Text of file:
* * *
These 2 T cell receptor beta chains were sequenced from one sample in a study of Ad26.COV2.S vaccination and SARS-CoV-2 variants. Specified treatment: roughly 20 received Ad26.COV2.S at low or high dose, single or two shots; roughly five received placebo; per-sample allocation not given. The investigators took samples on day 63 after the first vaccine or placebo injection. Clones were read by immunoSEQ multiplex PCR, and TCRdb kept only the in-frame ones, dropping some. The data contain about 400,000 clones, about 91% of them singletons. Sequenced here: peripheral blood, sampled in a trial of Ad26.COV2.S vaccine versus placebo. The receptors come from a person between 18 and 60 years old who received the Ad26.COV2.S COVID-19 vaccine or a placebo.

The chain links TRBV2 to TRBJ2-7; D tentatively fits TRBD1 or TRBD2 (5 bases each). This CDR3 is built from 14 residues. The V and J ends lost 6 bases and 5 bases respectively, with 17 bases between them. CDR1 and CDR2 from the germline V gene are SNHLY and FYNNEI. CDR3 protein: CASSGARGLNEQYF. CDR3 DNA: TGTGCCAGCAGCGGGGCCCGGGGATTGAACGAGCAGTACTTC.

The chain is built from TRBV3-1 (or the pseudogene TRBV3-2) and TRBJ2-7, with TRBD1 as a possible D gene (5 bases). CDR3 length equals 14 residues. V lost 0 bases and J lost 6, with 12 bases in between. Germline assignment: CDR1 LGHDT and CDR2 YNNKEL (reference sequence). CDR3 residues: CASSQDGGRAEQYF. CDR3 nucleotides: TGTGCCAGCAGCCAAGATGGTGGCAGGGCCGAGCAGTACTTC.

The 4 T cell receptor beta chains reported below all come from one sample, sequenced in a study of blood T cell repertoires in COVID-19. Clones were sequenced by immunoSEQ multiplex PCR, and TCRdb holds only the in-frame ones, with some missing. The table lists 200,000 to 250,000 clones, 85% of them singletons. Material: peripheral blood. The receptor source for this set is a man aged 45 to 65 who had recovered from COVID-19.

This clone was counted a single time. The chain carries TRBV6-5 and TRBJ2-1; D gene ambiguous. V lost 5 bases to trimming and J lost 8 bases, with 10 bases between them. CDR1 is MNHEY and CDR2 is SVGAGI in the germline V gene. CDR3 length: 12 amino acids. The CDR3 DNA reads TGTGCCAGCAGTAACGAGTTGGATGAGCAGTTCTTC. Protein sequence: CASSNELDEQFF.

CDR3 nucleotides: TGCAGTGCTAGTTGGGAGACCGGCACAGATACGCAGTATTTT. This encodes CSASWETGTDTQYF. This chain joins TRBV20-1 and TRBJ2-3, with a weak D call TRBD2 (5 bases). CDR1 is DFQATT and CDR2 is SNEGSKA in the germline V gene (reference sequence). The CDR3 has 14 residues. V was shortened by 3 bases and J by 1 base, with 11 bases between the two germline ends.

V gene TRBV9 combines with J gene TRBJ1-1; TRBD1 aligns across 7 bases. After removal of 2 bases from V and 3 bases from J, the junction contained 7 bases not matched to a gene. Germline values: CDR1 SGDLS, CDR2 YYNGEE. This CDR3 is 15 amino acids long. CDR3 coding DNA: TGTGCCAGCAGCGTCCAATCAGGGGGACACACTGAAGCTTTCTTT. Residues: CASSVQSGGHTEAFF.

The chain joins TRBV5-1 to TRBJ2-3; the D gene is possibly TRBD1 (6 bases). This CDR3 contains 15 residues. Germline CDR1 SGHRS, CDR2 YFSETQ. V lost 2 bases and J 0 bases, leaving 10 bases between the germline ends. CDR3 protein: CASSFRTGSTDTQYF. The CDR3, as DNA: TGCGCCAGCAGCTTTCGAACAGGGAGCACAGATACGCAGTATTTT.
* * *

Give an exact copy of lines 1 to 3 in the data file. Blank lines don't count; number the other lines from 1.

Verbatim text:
These 2 T cell receptor beta chains were sequenced from one sample in a study of Ad26.COV2.S vaccination and SARS-CoV-2 variants. Specified treatment: roughly 20 received Ad26.COV2.S at low or high dose, single or two shots; roughly five received placebo; per-sample allocation not given. The investigators took samples on day 63 after the first vaccine or placebo injection. Clones were read by immunoSEQ multiplex PCR, and TCRdb kept only the in-frame ones, dropping some. The data contain about 400,000 clones, about 91% of them singletons. Sequenced here: peripheral blood, sampled in a trial of Ad26.COV2.S vaccine versus placebo. The receptors come from a person between 18 and 60 years old who received the Ad26.COV2.S COVID-19 vaccine or a placebo.

The chain links TRBV2 to TRBJ2-7; D tentatively fits TRBD1 or TRBD2 (5 bases each). This CDR3 is built from 14 residues. The V and J ends lost 6 bases and 5 bases respectively, with 17 bases between them. CDR1 and CDR2 from the germline V gene are SNHLY and FYNNEI. CDR3 protein: CASSGARGLNEQYF. CDR3 DNA: TGTGCCAGCAGCGGGGCCCGGGGATTGAACGAGCAGTACTTC.

The chain is built from TRBV3-1 (or the pseudogene TRBV3-2) and TRBJ2-7, with TRBD1 as a possible D gene (5 bases). CDR3 length equals 14 residues. V lost 0 bases and J lost 6, with 12 bases in between. Germline assignment: CDR1 LGHDT and CDR2 YNNKEL (reference sequence). CDR3 residues: CASSQDGGRAEQYF. CDR3 nucleotides: TGTGCCAGCAGCCAAGATGGTGGCAGGGCCGAGCAGTACTTC.